Fillings, cleanings, and protecting your teeth & gums

What is general dentistry?

General dentistry includes treatments like filling, crown, root canal therapy and tooth extraction

General dentistry is the art and science of fixing and maintaining your teeth and gums in excellent shape. This includes dental procedures like fixing tooth cavities, treating infected gums, and removing infection from the oral cavity. Going to a dentist regularly is a must in this day and age. We’re living longer than ever before, we consume more processed sugars, and many of us grind our teeth due to daily stress of like. As a result, our teeth break, we developing cavities, and our gums recede and develop gum problems. General dentistry aims to reverse these damages to keep your teeth and gums in a healthy and happy state. With the help of your dentist, you can maintain strong teeth and healthy gums. The sooner you establish a relationship with a trusted, local dentist, the less dental problems you will face in old age.

What are some common general dentistry procedures?

General dentistry refers to a a wide variety of different dental procedures. Common general dentistry procedures include tooth fillings, crowns, root canal therapy, and tooth extraction. Here’s a bit more information about these common general dentistry procedures:

Tooth filling

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Fillings are used to fix small to medium sized cavities, cracks, and other minor dental problems

Just about all of us have had a few dental fillings in our mouths. Fillings are used to fix small-to-medium sized cavities, cracks, and other minor dental defects. By regularly visiting your dentist, you can capture dental problems in their earlier stages while they still can be fixed with a filling. Once your cavity becomes too large, a simple filling is not likely to fix your tooth. To learn more about dental fillings and the different types of fillings available, click here.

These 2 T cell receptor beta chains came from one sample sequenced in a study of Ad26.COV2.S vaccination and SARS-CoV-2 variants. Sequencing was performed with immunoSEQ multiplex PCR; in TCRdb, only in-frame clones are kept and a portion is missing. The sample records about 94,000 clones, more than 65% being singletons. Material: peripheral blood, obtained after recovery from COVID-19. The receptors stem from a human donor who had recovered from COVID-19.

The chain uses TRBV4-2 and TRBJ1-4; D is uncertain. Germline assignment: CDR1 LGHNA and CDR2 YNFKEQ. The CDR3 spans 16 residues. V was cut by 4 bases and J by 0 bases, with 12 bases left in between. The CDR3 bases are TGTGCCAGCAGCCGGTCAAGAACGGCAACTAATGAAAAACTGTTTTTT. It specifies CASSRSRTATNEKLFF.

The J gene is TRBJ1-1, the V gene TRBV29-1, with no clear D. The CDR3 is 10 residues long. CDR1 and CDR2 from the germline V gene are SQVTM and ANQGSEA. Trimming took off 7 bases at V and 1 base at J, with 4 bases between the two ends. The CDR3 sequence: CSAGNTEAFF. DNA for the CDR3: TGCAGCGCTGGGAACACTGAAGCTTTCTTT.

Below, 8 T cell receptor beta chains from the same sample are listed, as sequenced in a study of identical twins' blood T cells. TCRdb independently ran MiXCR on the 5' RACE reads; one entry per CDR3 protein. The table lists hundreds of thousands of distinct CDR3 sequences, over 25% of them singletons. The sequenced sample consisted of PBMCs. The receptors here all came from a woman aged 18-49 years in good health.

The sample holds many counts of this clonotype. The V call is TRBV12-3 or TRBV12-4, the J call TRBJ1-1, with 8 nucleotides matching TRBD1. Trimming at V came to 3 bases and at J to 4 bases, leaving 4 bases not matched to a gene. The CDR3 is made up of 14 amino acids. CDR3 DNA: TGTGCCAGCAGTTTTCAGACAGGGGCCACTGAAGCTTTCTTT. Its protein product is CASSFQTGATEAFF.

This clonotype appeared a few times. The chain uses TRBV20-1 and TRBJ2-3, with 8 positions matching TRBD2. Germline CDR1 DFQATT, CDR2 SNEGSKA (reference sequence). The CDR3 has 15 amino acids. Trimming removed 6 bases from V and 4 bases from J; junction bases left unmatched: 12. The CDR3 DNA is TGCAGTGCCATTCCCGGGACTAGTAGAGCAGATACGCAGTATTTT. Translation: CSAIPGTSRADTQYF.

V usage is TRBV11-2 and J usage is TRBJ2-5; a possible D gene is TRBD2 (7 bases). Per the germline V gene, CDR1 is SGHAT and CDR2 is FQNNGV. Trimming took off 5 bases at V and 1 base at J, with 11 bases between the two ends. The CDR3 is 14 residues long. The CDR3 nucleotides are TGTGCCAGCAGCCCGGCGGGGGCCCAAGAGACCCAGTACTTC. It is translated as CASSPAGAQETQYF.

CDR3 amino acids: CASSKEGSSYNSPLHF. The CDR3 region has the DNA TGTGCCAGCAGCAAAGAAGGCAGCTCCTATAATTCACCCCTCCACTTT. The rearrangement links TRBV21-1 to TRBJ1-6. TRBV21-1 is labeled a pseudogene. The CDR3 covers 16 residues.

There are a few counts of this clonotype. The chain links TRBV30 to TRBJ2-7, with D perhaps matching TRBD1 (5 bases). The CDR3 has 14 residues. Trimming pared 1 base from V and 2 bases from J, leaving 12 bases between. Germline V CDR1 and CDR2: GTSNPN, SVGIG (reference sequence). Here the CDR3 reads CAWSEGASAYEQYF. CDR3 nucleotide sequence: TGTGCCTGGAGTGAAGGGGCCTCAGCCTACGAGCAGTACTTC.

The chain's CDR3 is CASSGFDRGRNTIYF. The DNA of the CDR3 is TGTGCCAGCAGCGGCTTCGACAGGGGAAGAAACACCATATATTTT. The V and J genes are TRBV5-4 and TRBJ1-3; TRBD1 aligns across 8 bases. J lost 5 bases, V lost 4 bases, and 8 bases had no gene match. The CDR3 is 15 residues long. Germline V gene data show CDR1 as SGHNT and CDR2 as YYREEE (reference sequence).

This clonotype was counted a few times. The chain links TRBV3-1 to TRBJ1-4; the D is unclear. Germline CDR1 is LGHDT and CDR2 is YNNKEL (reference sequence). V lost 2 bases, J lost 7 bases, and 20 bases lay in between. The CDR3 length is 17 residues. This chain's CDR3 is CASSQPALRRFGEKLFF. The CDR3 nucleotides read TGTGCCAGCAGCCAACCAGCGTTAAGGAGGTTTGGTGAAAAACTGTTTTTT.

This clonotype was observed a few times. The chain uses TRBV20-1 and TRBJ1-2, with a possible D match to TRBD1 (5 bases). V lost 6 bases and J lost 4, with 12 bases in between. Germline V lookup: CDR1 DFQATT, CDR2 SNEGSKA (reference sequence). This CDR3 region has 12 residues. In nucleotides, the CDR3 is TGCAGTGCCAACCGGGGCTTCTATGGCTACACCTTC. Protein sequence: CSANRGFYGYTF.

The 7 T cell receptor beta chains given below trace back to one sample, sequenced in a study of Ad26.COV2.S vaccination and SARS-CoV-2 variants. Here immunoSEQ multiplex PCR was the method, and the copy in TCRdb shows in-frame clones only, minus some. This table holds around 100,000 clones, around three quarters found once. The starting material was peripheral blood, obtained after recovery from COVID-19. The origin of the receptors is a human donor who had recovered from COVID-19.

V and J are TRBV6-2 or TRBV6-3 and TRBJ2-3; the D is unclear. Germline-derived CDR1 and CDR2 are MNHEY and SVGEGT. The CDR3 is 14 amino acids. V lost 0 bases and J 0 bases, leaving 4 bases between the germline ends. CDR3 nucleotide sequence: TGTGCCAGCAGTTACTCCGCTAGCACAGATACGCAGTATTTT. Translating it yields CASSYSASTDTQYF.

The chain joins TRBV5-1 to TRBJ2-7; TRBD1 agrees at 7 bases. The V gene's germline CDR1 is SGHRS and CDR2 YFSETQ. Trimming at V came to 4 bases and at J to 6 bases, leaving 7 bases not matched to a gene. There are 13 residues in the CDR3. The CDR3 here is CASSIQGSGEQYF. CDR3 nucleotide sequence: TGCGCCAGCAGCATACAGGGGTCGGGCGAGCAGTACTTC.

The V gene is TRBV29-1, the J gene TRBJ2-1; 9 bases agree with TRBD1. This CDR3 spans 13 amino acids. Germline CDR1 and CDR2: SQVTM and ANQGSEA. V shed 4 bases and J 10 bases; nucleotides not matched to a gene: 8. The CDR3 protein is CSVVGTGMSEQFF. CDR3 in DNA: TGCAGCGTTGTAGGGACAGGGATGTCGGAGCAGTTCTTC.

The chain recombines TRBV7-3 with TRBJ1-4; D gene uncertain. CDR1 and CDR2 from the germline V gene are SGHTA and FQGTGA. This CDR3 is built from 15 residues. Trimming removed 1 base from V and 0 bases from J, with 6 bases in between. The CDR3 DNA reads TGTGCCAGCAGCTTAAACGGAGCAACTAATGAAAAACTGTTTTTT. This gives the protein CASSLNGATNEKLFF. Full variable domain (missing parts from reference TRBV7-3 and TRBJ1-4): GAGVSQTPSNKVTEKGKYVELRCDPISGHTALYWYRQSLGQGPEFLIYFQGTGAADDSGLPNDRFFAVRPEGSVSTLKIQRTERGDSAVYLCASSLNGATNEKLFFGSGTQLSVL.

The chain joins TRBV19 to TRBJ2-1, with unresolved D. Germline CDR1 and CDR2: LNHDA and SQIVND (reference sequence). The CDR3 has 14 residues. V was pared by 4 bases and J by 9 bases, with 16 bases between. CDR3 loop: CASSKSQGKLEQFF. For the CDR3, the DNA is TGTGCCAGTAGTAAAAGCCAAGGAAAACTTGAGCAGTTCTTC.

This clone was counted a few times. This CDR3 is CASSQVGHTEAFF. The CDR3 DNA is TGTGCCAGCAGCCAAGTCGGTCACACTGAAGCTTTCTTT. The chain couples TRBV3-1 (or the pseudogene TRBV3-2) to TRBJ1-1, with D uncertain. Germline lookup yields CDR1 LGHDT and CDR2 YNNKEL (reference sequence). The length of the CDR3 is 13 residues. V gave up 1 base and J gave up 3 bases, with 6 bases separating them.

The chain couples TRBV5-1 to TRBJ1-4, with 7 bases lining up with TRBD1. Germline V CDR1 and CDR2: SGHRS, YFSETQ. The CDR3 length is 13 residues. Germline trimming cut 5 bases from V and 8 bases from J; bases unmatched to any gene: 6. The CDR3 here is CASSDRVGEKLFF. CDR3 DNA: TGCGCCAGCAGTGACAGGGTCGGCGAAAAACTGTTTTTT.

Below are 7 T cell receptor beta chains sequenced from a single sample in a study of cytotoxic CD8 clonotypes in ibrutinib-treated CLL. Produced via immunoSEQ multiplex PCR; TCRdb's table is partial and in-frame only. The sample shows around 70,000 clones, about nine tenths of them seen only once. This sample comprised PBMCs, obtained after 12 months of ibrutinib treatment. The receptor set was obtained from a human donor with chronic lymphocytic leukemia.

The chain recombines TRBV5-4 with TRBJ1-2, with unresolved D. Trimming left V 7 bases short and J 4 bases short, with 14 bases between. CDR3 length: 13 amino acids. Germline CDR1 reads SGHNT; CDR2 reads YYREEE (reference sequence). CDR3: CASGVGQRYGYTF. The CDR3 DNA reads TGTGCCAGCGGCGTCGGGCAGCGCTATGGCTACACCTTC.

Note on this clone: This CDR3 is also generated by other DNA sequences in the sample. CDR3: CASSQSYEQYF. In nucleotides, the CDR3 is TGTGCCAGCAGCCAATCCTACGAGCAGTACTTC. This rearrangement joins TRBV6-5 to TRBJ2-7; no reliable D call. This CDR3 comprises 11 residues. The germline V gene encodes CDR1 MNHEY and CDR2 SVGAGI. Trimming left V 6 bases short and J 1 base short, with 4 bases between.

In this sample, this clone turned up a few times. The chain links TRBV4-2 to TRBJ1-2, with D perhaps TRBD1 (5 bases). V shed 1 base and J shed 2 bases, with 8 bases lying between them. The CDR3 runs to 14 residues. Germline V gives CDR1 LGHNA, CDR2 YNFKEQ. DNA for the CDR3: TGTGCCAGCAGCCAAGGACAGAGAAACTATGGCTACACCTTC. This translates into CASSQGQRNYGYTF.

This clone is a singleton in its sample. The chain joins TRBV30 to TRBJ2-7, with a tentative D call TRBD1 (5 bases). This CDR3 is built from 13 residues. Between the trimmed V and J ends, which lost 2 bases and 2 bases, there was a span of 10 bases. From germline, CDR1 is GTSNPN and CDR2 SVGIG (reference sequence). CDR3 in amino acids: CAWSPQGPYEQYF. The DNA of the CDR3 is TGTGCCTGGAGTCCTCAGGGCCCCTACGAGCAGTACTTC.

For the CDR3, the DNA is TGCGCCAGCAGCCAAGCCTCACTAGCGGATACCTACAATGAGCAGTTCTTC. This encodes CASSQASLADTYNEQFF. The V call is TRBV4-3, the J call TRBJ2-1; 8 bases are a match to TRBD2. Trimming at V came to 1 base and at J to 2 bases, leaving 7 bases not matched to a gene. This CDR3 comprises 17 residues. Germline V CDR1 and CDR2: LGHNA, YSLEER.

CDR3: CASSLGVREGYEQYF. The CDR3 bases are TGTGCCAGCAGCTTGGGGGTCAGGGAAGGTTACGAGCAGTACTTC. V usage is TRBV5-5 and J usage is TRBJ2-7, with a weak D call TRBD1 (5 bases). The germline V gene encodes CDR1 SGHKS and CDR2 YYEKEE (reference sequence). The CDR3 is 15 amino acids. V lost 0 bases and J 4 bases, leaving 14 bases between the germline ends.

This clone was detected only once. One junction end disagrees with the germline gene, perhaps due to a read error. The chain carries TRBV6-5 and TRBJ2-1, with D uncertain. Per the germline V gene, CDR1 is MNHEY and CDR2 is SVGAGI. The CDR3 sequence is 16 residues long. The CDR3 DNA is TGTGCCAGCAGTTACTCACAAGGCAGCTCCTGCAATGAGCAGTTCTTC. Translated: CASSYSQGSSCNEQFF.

Crown

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Crowns are very useful in dentistry and they are used to fix many different dental issues

Crowns are another common general dentistry procedure with lots and lots of implications in dentistry. Dentists place crowns on teeth that are too far damaged and can no longer be saved with a simple filling. Placing a crown helps restore teeth with major cracks and those with large cavities. Crowns protect your teeth from breaking and developing infection. To learn more about crowns and how they help restore your damaged teeth, click here.

Root canal therapy

When cavity bugs infiltrate your tooth nerve, you develop a tooth infection. At this point, it’s too late to fix your tooth with a simple filling or even a crown. Your only option to save infected teeth is to perform a root canal treatment. Root canal therapy removes the infection from your tooth and saves the tooth. To learn more about root canal treatment and how it eliminates tooth infection, click here.

Tooth extraction

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Losing one tooth can lead to losing additional teeth in the near future

If a bad tooth is left untreated you will eventually lose that tooth. Losing your teeth, even if it’s just one tooth, is detrimental to your overall oral health. In fact, losing one tooth can lead to the loss of more teeth in the near future. This is why we always recommend that you try to save your tooth whenever possible. When it’s not possible to save the tooth, we recommend that you replace your missing tooth with a dental implant or bridge. Missing teeth creates large gaps in your mouth that leads to a series of dental problems that affect your entire mouth. Not only do you now have one less tooth to chew on, but you have to over-compensate by placing additional pressure onto your remaining teeth. This leads to bite problems, increases the likelihood of tooth fracture, stresses your TMJ, and leads to many other dental and skeletal problems. To learn more about tooth extraction and when it’s best to have your teeth removed, click here.